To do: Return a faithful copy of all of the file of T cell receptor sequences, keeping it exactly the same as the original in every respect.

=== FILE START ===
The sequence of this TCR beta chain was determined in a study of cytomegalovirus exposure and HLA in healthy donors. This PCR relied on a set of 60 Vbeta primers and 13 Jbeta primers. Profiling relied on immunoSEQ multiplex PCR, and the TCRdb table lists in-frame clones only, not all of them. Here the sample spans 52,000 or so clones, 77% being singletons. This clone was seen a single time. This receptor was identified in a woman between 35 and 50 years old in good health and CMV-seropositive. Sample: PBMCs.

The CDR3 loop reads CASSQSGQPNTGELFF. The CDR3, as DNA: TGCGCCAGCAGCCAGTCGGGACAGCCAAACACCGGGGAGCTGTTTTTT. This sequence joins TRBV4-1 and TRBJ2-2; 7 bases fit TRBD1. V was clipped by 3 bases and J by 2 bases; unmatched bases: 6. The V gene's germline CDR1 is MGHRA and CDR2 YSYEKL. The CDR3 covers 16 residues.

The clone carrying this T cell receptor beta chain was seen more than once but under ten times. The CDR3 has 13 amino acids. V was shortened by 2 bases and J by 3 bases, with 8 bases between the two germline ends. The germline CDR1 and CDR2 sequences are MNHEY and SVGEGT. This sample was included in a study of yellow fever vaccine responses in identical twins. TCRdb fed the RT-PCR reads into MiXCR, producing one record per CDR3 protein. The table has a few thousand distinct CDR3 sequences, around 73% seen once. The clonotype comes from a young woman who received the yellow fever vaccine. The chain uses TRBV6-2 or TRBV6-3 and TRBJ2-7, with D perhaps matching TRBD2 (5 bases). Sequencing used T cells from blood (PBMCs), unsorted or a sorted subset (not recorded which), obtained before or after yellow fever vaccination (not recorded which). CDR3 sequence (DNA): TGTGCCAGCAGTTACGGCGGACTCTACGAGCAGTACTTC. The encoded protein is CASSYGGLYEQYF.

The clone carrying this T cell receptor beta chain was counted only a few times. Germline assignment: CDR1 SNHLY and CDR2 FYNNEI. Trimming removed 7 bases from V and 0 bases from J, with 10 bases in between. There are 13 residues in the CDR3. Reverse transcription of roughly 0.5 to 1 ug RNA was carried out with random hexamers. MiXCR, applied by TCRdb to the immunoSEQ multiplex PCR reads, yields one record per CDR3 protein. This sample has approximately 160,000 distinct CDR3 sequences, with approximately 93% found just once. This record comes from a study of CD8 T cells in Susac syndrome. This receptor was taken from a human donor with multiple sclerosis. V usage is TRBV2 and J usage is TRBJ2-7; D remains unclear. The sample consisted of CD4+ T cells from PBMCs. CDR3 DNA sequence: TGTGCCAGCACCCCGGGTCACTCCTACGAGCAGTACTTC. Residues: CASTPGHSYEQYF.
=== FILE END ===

The sequence of this TCR beta chain was determined in a study of cytomegalovirus exposure and HLA in healthy donors. This PCR relied on a set of 60 Vbeta primers and 13 Jbeta primers. Profiling relied on immunoSEQ multiplex PCR, and the TCRdb table lists in-frame clones only, not all of them. Here the sample spans 52,000 or so clones, 77% being singletons. This clone was seen a single time. This receptor was identified in a woman between 35 and 50 years old in good health and CMV-seropositive. Sample: PBMCs.

The CDR3 loop reads CASSQSGQPNTGELFF. The CDR3, as DNA: TGCGCCAGCAGCCAGTCGGGACAGCCAAACACCGGGGAGCTGTTTTTT. This sequence joins TRBV4-1 and TRBJ2-2; 7 bases fit TRBD1. V was clipped by 3 bases and J by 2 bases; unmatched bases: 6. The V gene's germline CDR1 is MGHRA and CDR2 YSYEKL. The CDR3 covers 16 residues.

The clone carrying this T cell receptor beta chain was seen more than once but under ten times. The CDR3 has 13 amino acids. V was shortened by 2 bases and J by 3 bases, with 8 bases between the two germline ends. The germline CDR1 and CDR2 sequences are MNHEY and SVGEGT. This sample was included in a study of yellow fever vaccine responses in identical twins. TCRdb fed the RT-PCR reads into MiXCR, producing one record per CDR3 protein. The table has a few thousand distinct CDR3 sequences, around 73% seen once. The clonotype comes from a young woman who received the yellow fever vaccine. The chain uses TRBV6-2 or TRBV6-3 and TRBJ2-7, with D perhaps matching TRBD2 (5 bases). Sequencing used T cells from blood (PBMCs), unsorted or a sorted subset (not recorded which), obtained before or after yellow fever vaccination (not recorded which). CDR3 sequence (DNA): TGTGCCAGCAGTTACGGCGGACTCTACGAGCAGTACTTC. The encoded protein is CASSYGGLYEQYF.

The clone carrying this T cell receptor beta chain was counted only a few times. Germline assignment: CDR1 SNHLY and CDR2 FYNNEI. Trimming removed 7 bases from V and 0 bases from J, with 10 bases in between. There are 13 residues in the CDR3. Reverse transcription of roughly 0.5 to 1 ug RNA was carried out with random hexamers. MiXCR, applied by TCRdb to the immunoSEQ multiplex PCR reads, yields one record per CDR3 protein. This sample has approximately 160,000 distinct CDR3 sequences, with approximately 93% found just once. This record comes from a study of CD8 T cells in Susac syndrome. This receptor was taken from a human donor with multiple sclerosis. V usage is TRBV2 and J usage is TRBJ2-7; D remains unclear. The sample consisted of CD4+ T cells from PBMCs. CDR3 DNA sequence: TGTGCCAGCACCCCGGGTCACTCCTACGAGCAGTACTTC. Residues: CASTPGHSYEQYF.